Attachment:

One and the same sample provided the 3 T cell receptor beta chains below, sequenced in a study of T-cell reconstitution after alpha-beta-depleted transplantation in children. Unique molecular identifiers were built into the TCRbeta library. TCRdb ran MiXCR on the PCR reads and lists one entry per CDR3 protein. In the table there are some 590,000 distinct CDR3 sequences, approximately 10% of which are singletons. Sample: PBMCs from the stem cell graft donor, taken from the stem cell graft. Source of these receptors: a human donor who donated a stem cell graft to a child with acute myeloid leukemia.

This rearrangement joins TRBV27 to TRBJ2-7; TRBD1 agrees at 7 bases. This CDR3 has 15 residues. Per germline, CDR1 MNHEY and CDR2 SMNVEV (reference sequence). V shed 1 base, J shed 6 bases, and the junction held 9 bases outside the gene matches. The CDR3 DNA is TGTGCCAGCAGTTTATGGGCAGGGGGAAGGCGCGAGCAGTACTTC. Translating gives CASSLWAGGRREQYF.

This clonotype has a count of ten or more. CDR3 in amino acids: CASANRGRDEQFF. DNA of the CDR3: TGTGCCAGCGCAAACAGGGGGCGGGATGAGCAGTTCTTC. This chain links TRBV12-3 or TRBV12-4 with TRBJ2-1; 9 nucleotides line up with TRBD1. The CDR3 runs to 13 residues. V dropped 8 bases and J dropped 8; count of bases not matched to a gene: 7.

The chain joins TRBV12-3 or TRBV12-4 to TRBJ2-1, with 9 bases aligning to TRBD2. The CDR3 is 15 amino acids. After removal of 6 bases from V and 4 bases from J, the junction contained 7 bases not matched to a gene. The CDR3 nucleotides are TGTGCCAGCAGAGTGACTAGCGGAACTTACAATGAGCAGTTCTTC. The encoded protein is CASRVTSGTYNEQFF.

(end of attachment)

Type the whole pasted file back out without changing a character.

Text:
One and the same sample provided the 3 T cell receptor beta chains below, sequenced in a study of T-cell reconstitution after alpha-beta-depleted transplantation in children. Unique molecular identifiers were built into the TCRbeta library. TCRdb ran MiXCR on the PCR reads and lists one entry per CDR3 protein. In the table there are some 590,000 distinct CDR3 sequences, approximately 10% of which are singletons. Sample: PBMCs from the stem cell graft donor, taken from the stem cell graft. Source of these receptors: a human donor who donated a stem cell graft to a child with acute myeloid leukemia.

This rearrangement joins TRBV27 to TRBJ2-7; TRBD1 agrees at 7 bases. This CDR3 has 15 residues. Per germline, CDR1 MNHEY and CDR2 SMNVEV (reference sequence). V shed 1 base, J shed 6 bases, and the junction held 9 bases outside the gene matches. The CDR3 DNA is TGTGCCAGCAGTTTATGGGCAGGGGGAAGGCGCGAGCAGTACTTC. Translating gives CASSLWAGGRREQYF.

This clonotype has a count of ten or more. CDR3 in amino acids: CASANRGRDEQFF. DNA of the CDR3: TGTGCCAGCGCAAACAGGGGGCGGGATGAGCAGTTCTTC. This chain links TRBV12-3 or TRBV12-4 with TRBJ2-1; 9 nucleotides line up with TRBD1. The CDR3 runs to 13 residues. V dropped 8 bases and J dropped 8; count of bases not matched to a gene: 7.

The chain joins TRBV12-3 or TRBV12-4 to TRBJ2-1, with 9 bases aligning to TRBD2. The CDR3 is 15 amino acids. After removal of 6 bases from V and 4 bases from J, the junction contained 7 bases not matched to a gene. The CDR3 nucleotides are TGTGCCAGCAGAGTGACTAGCGGAACTTACAATGAGCAGTTCTTC. The encoded protein is CASRVTSGTYNEQFF.